Many arthritis patients are afflicted by some degree with some type of abnormal digestive problem. These may include indigestion, constipation and leaky gut syndrome. In fact, leaky gut syndrome and irritable bowel syndrome often precede the onset of fibromyalgia and arthritis.
Where does leaky gut syndrome come from? It can start when a person has dysbiosis (an intestinal imbalance). Bacteria that is pathogenic takes over the intestine hindering digestion, nutrient absorption and the normal cycle of elimination. The bacteria also causes allergic reactions to food and eroding the membrane of the intestine, which is leaky gut syndrome. Diets that are low in fiber and high in refined sugar are also thought to contribute to causing the syndrome. Other factors that are considered to be involved in getting it are: using antibiotics, drinking alcohol, deficiency of zinc, candidiasis, parasite infections, bad digestion anti-inflammatory drugs like ibuprofen and aspirin.
What happens in a person with leaky gut syndrome is that the glue that keeps the mucous membrane of the intestinal walls together is compromised and gaping holes develop. Bacteria, toxins and semidigested food are able to escape through large openings between the intestinal cell membranes.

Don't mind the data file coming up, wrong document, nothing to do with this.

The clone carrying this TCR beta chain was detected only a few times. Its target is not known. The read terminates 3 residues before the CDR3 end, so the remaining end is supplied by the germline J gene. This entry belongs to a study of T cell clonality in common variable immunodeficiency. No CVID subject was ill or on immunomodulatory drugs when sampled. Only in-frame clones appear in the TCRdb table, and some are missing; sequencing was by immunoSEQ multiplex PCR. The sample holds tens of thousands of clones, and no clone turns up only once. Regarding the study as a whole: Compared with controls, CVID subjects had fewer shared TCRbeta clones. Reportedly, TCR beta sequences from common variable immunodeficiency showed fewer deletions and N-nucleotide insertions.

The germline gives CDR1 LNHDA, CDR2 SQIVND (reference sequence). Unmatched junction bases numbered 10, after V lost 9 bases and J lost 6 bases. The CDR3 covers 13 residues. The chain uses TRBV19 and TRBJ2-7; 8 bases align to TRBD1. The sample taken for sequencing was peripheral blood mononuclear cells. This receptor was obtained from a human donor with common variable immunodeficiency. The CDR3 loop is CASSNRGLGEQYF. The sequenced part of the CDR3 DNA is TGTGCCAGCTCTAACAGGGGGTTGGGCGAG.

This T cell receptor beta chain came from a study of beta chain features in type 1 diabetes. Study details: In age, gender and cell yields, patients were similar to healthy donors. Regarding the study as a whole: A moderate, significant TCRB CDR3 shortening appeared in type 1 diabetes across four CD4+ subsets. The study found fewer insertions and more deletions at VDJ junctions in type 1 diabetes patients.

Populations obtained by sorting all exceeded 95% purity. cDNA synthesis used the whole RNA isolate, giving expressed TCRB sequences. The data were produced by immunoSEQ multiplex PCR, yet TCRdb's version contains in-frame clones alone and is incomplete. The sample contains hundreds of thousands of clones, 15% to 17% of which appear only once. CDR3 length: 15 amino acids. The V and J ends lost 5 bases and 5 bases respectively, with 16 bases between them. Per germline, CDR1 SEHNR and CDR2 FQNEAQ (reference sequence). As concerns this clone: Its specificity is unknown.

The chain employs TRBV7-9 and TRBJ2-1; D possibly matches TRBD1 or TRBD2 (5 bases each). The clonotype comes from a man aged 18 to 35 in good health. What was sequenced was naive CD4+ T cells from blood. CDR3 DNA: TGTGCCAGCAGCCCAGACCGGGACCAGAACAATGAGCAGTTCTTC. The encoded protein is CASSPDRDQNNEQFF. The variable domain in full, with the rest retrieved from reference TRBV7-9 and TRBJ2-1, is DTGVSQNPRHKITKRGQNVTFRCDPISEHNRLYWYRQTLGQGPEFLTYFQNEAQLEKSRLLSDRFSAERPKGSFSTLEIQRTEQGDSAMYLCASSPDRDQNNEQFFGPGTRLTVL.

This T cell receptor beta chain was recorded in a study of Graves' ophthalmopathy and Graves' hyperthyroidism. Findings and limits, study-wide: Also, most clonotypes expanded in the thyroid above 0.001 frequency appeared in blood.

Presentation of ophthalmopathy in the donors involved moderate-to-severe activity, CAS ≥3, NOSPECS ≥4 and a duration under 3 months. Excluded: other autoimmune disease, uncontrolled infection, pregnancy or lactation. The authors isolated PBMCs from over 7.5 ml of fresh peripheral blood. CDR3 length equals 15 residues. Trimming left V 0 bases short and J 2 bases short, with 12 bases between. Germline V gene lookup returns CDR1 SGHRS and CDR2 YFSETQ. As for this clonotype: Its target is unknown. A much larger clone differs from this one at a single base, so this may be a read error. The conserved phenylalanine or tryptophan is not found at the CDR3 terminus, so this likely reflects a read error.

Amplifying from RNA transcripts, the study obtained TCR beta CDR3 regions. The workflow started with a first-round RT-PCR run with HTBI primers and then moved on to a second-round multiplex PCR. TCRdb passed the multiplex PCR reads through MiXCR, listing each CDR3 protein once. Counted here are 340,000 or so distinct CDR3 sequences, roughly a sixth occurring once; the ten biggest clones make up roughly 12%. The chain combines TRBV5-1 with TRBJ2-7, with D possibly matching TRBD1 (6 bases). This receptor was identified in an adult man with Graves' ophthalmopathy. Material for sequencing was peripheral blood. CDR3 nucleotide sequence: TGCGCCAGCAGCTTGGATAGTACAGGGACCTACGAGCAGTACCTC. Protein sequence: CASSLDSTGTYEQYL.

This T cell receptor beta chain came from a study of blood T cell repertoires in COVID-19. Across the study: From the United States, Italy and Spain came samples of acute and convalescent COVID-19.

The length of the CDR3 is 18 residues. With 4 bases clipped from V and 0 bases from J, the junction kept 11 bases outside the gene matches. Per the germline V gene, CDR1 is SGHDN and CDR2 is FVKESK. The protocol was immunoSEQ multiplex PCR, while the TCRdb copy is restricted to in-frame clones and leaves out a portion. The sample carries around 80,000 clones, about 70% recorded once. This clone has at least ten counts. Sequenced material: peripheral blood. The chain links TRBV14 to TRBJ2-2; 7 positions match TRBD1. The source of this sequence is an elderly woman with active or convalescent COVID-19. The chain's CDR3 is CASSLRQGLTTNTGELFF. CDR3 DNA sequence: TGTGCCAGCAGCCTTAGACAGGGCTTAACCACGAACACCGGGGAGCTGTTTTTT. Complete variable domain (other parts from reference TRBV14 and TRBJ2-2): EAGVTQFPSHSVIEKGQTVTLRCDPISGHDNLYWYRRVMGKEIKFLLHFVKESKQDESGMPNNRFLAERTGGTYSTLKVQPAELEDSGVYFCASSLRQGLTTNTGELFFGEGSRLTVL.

When the molecules of partly digested food escape into the bloodstream they trigger the immune system, which perceives them as invaders. Allergic reactions occur and we get inflammation that spreads throughout the body. If a lot of particles and toxins go through the intestinal membranes, the immune system really kicks into gear and will start attacking healthy tissues of nearby joints and organs, heightening the adverse effects of arthritis.
The liver can also become overwhelmed by the toxins leaking into the bloodstream. The liver has a hard time breaking the toxins down and part of the detox process shuts down. Allergic reactions to food, inflammation and intestinal dysfunction seem to start a cycle that continues to repeat itself, causing more and more pain and serious consequences to the arthritis sufferer.
There are therapies that bring relief from this condition that do not rely on drugs. These include fasting, detoxification and changes in diet. This can ease some of the stress placed on the digestive system and start the process of healing. Enzymes, herbs and other nutrients will tone and soothe tissues that are inflamed and help bring the digestive process back to normal. Lastly, finding ways to reduce stress is important to lessen the release of stress hormones, which are a cause of inflammation.